Typewriters have seen their own revival take place with the click and clack of keys, and vinyl has seen a resurgence perhaps like no other. The vinyl classic was originally made from shellac resin which ceased production in the late 1950s. It was replaced by PVC which gave the vinyl market a second lease of life. Decades later, vinyl became the music enthusiast preferred format for its originality of sound.

Since 2009, Jonathan Holmes is a collector of “78s” (referring to the speed of around 78 revolutions per minute). “For someone who is a fan of music from the 1920s and 30s it’s the only way I can access the music I love,” he says. “While a lot of the more well-known names have had their titles reissued on CDs in recent years, the vast majority of the music I want to hear has never been reissued, so the only way I can hear it is by buying the original. On top of that, I often feel like the richness of the recordings are lost on CD transfers and the whole thing can sound rather flat. 78s are delicate, breakable, often dirty and worn, but they have a magic about them that Spotify can’t provide.”

Logan Kelly, a young Gen Z podcaster and music fan, has a preference for vinyl also. “When I go on to my laptop and open up Spotify, I get a condensed MP3,” he says. “When I put the record on to my turntable, I hear a broader sound. It’s amazing the different effects that are in a song. I much prefer to listen to vinyl because it’s the way music was meant to be listened to.”

For Jonathan, part of the reason he is a collector of vinyl is due in no small part to the accomplishment in finding a rare or unknown track. “Digging through dusty junk shops to find a pristine copy of something gives a sense of achievement that just can’t be replicated by downloading tracks,” he says.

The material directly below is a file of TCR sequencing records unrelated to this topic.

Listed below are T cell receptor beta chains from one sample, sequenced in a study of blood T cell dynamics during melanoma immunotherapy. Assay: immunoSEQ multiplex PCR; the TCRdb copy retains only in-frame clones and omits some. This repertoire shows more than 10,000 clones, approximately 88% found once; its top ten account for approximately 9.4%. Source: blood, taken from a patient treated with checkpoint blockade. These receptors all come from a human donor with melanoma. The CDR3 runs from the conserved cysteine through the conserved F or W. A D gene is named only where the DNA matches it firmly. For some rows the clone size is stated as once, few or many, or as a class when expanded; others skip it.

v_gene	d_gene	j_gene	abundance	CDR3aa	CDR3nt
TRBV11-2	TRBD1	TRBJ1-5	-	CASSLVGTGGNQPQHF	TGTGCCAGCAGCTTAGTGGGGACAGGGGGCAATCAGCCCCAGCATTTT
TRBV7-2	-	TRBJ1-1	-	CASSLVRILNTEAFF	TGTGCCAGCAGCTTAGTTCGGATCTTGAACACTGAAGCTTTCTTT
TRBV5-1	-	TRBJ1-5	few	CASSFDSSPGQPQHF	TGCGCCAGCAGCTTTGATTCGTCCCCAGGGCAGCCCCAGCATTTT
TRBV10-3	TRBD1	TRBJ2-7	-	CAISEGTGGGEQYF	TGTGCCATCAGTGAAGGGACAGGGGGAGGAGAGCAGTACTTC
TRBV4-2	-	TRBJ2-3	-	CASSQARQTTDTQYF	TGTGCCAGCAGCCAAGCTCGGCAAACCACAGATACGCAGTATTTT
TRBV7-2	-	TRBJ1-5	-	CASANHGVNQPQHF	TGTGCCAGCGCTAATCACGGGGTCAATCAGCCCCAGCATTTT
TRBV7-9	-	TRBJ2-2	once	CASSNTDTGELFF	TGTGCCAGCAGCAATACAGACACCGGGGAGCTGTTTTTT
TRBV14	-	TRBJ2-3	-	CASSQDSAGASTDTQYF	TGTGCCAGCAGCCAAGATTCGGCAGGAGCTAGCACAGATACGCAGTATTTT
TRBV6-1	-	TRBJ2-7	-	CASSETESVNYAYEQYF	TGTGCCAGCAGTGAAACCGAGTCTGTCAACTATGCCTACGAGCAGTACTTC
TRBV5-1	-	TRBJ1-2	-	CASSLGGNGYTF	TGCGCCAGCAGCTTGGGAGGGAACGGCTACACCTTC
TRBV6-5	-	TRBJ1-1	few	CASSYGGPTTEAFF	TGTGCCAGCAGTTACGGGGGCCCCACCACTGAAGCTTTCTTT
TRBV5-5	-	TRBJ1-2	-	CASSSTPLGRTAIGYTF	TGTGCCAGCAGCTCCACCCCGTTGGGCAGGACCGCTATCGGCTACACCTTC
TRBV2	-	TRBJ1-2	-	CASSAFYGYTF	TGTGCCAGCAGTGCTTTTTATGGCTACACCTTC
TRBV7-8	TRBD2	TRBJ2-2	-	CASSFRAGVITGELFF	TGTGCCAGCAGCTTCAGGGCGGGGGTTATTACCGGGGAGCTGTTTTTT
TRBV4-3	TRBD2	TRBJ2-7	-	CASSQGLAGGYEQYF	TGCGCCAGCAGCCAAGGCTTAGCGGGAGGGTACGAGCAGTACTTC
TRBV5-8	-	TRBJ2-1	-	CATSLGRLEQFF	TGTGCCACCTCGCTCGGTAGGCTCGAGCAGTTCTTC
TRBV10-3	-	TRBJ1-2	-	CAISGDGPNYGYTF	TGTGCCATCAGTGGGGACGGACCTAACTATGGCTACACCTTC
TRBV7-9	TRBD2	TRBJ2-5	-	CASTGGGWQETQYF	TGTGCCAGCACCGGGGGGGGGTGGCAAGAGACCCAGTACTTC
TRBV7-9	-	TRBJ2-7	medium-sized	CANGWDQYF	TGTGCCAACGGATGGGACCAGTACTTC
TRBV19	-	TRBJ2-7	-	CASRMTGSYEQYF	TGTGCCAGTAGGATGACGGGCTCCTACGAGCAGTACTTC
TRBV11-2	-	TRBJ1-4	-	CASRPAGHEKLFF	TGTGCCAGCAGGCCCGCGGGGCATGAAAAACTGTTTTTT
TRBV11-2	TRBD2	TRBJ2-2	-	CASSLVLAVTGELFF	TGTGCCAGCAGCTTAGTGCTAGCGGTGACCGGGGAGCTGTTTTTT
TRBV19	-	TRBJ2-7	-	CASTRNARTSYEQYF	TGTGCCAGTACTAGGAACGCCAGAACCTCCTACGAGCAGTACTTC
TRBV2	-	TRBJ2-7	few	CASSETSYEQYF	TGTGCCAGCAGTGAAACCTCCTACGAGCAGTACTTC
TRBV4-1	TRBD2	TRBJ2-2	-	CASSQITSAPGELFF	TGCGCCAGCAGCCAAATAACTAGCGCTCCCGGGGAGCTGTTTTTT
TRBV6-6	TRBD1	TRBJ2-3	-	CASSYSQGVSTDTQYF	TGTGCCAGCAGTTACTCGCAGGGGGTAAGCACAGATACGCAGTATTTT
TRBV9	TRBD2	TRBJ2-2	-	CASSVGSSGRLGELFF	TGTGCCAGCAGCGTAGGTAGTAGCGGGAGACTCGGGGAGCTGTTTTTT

Turntables no longer sit in dusty attics, as vinyl has taken precedent over CDs and downloads. Roger Batchelor is product specialist at Denon, one of the world’s leading manufacturers of high-quality home entertainment products including a minimalist record player that’s perfect for the ongoing vinyl revival. He says that “the fascination with technology from the past is surely much the same for all generations and why many of us enjoy visiting museums, vintage car events and browsing in antique shops and fairs. There is also ongoing interest from some of the older generation who still have their original collections and, in some cases, are adding remastered copies of their favourite albums and maybe some new releases too.”

When it comes to the rise in vinyl and turntables, Batchelor says that this is driven by quality, expertise and tradition which comes from “the interest in a format from an earlier era, and the large sleeve for album artwork and information. Also, the perceived ‘natural’, warm sound quality associated with vinyl discs which many people appreciate. In addition, there can be more involvement in an album by taking the time to sit down and listen to the complete performance of each side of a disc as the artist intended, rather than being tempted to skip tracks. There is also something about the ritual of operating a turntable that seems to have an appeal for many.”

While there is no stalling the revival of old tech, the subculture of updating and modding older devices, consoles and technology also has the ability to continue the disruption of old and slow tech bringing it to a vast nostalgic audience.

Have you checked the back of the drawer lately? What old tech do you have that is waiting to be rediscovered?

Read more from our screentime series here.